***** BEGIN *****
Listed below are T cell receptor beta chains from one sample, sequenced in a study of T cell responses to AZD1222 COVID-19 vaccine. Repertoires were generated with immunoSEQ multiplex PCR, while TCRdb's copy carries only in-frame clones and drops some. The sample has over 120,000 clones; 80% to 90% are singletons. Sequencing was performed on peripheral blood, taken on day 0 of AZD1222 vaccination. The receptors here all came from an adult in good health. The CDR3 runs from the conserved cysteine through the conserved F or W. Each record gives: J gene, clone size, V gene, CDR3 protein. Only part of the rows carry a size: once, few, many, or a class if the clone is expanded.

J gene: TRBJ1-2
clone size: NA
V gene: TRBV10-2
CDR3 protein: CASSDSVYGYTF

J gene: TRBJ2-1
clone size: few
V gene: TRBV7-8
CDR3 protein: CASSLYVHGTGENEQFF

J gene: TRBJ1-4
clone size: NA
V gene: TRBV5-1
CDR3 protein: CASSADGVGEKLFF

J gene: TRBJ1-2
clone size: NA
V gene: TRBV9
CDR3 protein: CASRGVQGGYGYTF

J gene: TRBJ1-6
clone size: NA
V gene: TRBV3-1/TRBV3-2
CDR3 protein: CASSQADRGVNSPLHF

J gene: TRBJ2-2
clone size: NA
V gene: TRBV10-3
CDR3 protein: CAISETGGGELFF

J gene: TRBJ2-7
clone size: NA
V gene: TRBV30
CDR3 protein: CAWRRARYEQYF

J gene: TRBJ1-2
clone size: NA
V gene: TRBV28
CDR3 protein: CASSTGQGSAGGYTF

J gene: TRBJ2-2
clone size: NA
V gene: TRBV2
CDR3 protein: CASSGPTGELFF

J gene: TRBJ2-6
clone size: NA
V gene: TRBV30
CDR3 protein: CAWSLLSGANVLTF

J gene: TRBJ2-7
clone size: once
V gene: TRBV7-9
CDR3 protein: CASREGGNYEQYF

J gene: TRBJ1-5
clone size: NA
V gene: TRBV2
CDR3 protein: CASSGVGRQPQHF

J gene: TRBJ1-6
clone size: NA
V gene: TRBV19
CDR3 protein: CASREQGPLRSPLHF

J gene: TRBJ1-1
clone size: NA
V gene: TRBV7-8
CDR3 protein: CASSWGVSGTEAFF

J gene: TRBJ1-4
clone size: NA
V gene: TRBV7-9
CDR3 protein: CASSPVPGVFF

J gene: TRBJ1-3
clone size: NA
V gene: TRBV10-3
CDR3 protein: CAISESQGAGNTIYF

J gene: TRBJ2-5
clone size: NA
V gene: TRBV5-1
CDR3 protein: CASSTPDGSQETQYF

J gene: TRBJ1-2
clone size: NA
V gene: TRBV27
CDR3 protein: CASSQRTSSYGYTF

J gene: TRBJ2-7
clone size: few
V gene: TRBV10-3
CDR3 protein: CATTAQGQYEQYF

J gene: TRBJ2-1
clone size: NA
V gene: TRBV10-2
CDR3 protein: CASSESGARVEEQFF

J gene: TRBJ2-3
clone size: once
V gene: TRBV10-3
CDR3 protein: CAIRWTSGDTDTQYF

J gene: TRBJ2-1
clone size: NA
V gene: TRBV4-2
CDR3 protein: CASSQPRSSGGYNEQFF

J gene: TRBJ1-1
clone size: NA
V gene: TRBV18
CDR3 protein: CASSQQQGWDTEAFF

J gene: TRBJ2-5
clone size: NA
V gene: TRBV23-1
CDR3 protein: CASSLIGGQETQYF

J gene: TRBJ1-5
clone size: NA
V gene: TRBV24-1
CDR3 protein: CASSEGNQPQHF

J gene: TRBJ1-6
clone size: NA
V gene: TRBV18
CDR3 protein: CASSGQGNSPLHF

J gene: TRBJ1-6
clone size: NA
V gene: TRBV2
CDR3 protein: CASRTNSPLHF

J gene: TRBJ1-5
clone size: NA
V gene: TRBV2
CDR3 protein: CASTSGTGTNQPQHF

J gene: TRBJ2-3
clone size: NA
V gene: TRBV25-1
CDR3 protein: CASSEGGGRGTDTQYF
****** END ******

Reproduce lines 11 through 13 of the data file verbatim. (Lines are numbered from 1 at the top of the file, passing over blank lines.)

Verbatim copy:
clone size: NA
V gene: TRBV5-1
CDR3 protein: CASSADGVGEKLFF